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Leveraging Online Content in Higher Ed: Your Top 5 Questions

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1. Can online learning really replicate on-campus engagement and experiences?

This is one of the first questions that many people ask, but it isn’t necessarily the right one. A more effective way to approach student experience for online learning is not to directly replicate on-campus models, but to rethink learning altogether, and leverage the unique strengths and opportunities online environments offer. Online content can deliver effective, engaging experiences to students while not replacing faculty, but enabling them.

There are many tools in online learning platforms like edX that facilitate engagement, from discussion forums to assessments, and the modular structure of the courses themselves is designed to engage and motivate students. Using Online Campus platform tools, you can even quantitatively measure engagement, with the ability to track and evaluate student progress.

Instructor presence—the human connection faculty create with students—however, is still important to consider. On campus, the informal interactions that build presence and connections come naturally. Online, it must be more thoughtful and deliberate. For example, instructors may invite students to log into video calls early to replicate pre-class chats or email students to check in and ask how they’re doing.

To truly build an engaging experience for both students and faculty, think about: What does online do better and where is in-person truly necessary? Some instructors leverage ready-made digital content through Online Campus in a “flipped classroom” approach, optimizing their time to engage and support students and using online content as an out-of-the-box digital lecturer and textbook and the edX platform as an assessment tool.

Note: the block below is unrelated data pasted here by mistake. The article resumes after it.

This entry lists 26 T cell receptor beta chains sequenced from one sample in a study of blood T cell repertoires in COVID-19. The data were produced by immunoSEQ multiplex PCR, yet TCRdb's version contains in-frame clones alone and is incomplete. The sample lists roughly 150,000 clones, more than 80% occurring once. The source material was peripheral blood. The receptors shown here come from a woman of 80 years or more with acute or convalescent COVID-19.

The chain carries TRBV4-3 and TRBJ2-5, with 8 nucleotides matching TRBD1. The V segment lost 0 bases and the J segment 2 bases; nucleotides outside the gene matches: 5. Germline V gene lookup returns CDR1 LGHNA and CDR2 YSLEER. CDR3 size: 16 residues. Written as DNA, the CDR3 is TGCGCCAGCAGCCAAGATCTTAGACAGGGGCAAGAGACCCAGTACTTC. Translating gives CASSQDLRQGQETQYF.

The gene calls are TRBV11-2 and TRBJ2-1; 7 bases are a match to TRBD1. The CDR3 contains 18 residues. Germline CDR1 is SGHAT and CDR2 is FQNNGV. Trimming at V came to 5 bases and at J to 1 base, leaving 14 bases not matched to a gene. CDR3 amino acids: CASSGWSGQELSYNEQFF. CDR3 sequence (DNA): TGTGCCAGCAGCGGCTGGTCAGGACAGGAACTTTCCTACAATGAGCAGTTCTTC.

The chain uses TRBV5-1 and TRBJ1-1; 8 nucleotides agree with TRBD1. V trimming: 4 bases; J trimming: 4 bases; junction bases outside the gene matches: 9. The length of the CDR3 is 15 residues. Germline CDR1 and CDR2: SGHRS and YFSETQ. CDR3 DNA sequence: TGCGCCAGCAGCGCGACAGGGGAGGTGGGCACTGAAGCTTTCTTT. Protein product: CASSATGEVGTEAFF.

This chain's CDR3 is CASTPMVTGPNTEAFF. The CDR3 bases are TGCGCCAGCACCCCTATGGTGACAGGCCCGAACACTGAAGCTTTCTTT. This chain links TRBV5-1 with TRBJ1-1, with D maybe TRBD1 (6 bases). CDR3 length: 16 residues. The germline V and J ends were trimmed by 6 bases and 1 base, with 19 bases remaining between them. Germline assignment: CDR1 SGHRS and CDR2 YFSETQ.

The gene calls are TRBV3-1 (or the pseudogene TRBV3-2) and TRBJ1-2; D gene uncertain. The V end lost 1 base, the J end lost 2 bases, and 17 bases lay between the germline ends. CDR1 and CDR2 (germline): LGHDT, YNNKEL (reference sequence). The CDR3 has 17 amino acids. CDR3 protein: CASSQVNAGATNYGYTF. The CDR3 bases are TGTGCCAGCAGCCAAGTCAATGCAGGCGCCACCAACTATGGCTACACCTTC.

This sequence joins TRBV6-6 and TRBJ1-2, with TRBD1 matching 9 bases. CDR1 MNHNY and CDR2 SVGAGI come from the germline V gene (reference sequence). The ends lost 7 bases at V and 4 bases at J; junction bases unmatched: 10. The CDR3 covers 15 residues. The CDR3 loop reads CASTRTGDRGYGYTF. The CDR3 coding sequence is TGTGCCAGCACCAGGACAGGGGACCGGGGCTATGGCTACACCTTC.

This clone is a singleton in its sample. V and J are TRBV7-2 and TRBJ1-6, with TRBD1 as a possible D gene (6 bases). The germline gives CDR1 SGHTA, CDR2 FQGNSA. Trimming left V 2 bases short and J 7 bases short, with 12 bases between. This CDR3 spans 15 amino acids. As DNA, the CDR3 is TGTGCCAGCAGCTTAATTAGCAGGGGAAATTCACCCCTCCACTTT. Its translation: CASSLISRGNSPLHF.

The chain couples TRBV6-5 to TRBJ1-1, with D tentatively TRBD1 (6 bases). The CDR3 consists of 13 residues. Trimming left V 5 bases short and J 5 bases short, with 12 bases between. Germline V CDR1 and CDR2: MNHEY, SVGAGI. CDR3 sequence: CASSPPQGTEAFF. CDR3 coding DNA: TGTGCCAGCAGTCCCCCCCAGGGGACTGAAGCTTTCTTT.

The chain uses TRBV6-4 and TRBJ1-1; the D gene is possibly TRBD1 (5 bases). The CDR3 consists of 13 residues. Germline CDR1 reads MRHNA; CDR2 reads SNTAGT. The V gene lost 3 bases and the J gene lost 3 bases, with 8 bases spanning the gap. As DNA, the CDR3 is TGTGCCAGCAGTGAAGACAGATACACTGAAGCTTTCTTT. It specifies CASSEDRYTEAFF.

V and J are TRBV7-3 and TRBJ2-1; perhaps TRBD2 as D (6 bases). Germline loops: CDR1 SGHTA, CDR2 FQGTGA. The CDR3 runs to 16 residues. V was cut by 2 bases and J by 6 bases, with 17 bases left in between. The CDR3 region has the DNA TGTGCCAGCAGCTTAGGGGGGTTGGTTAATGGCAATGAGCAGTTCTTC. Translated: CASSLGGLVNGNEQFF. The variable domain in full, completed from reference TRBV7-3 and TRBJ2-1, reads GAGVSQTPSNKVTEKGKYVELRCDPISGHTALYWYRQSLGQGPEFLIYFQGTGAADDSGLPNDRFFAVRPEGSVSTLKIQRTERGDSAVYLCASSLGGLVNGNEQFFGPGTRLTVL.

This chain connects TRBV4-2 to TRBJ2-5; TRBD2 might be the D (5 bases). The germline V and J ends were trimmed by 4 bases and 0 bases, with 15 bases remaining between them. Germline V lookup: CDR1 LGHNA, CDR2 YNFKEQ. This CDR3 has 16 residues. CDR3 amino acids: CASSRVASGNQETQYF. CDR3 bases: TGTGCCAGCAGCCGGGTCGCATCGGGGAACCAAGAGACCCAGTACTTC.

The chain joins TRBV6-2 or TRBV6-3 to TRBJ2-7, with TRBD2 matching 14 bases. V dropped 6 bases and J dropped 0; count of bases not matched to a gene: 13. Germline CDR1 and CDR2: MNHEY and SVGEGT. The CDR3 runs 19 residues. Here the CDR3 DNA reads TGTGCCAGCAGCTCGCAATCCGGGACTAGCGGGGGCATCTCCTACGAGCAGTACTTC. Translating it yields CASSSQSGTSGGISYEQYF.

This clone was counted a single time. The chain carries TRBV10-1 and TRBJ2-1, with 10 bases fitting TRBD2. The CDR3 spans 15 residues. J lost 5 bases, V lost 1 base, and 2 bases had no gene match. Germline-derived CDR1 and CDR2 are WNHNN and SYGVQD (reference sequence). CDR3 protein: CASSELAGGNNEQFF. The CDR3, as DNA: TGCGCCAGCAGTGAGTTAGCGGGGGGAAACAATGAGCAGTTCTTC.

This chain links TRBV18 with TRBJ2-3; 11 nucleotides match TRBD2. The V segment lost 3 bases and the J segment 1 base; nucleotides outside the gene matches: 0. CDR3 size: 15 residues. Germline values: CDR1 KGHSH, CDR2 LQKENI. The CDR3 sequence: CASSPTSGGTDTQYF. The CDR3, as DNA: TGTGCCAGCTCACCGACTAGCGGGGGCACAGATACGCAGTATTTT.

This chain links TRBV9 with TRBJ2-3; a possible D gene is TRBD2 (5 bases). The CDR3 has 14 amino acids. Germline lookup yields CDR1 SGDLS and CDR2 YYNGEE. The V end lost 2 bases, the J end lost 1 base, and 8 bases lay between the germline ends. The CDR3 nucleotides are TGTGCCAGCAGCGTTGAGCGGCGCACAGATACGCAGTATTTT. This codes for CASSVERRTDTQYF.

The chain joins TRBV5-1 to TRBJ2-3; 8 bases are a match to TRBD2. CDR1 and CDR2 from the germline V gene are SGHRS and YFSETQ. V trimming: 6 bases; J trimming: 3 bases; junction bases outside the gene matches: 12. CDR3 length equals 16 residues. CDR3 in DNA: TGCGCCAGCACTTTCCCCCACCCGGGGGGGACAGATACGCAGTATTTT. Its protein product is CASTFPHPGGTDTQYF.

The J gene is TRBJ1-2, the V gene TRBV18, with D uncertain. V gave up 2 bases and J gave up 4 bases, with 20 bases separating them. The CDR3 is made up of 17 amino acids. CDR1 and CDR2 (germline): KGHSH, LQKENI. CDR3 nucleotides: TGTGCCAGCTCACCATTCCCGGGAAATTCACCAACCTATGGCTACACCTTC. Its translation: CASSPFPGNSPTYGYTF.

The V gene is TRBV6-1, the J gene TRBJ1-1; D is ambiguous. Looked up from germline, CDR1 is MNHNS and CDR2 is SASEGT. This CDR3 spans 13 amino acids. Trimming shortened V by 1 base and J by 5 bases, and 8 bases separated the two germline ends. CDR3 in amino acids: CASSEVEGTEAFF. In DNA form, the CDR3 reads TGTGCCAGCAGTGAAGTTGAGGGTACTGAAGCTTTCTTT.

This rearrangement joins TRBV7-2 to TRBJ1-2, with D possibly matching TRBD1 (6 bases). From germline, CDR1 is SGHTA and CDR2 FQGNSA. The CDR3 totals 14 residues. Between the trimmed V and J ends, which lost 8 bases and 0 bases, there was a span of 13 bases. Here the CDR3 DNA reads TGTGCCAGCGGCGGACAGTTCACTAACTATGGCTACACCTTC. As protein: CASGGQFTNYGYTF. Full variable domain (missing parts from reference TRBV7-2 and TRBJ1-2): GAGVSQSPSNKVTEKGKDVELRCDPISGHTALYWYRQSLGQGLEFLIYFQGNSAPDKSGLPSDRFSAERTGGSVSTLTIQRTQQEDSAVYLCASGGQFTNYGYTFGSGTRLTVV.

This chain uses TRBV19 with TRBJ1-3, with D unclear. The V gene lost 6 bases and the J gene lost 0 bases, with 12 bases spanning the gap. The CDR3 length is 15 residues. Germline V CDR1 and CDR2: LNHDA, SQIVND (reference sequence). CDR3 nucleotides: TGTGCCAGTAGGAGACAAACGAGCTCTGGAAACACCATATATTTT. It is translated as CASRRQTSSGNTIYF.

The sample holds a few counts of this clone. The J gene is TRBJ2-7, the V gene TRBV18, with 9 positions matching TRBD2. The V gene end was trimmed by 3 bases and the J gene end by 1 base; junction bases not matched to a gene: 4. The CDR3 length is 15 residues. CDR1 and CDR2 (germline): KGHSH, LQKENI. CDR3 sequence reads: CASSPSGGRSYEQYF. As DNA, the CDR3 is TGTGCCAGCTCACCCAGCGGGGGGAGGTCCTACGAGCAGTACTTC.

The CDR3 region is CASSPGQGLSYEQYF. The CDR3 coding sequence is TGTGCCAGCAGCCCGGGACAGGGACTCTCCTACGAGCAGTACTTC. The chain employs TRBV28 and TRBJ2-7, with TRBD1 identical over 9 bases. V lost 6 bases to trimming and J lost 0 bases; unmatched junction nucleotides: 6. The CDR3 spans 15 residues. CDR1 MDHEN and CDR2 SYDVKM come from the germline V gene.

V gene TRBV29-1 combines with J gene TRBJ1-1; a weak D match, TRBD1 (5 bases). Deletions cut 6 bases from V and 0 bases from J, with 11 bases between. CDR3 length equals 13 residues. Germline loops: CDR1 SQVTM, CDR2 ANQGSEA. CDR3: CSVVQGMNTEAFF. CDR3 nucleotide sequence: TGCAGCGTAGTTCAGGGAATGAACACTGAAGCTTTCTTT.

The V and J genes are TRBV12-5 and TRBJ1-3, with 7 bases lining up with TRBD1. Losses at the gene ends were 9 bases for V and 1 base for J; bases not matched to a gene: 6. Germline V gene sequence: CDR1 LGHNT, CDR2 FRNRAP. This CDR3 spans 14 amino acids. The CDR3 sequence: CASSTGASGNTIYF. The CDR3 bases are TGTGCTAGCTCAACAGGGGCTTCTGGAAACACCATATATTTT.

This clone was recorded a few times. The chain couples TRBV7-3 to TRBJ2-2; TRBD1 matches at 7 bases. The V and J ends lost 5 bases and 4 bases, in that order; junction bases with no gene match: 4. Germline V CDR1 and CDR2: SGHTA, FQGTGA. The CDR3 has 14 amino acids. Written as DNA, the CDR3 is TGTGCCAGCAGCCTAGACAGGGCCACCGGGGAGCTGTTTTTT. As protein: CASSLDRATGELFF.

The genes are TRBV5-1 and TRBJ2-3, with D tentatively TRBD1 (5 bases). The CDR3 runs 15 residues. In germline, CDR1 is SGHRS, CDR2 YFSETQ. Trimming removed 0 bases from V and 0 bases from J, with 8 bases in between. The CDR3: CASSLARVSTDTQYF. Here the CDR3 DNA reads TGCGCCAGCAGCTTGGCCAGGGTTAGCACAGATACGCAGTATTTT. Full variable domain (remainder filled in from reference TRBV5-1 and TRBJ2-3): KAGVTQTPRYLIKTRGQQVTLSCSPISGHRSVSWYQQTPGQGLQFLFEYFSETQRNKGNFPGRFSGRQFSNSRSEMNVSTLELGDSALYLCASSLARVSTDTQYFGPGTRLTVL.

2. How are online courses designed differently?

True, impactful online content is much more than a video recording of a lecture. Online learning is a unique environment with its own distinct strengths and opportunities for engagement.

Key building blocks for robust online learning experiences include elements of social and collaborative learning (as discussed above), in addition to flexible, student-paced learning, universal design for learning and accessibility, and more.

Active learning is a critical attribute for online learning that results in skills and knowledge that are retainable and transferable. It’s a well-known approach to designing a learning experience that pairs course material with application, feedback, and reflection. The edX platform was developed with active learning theory at our core; our learning experience design team works with university partners to develop and deliver impactful learning content at scale, leveraging insights from what we have learned in the last 10-15 years about how learning happens online and data from millions of learners taking actions within edX courses.

3. How do you teach technical subject matter online?

Online platforms are a great tool for teaching technical subject matter. Technical fields such as computer science, data science, and others change so quickly that curriculum must be able to be agile to keep up, making the flexibility of online learning a great fit. The increased availability of high-quality online courses in technical subjects also helps institutions that may not have the resources to offer on-campus instruction in those areas to create accessible opportunities for their students to learn these subjects, many of which are pathways to some of the highest paying, most resilient jobs.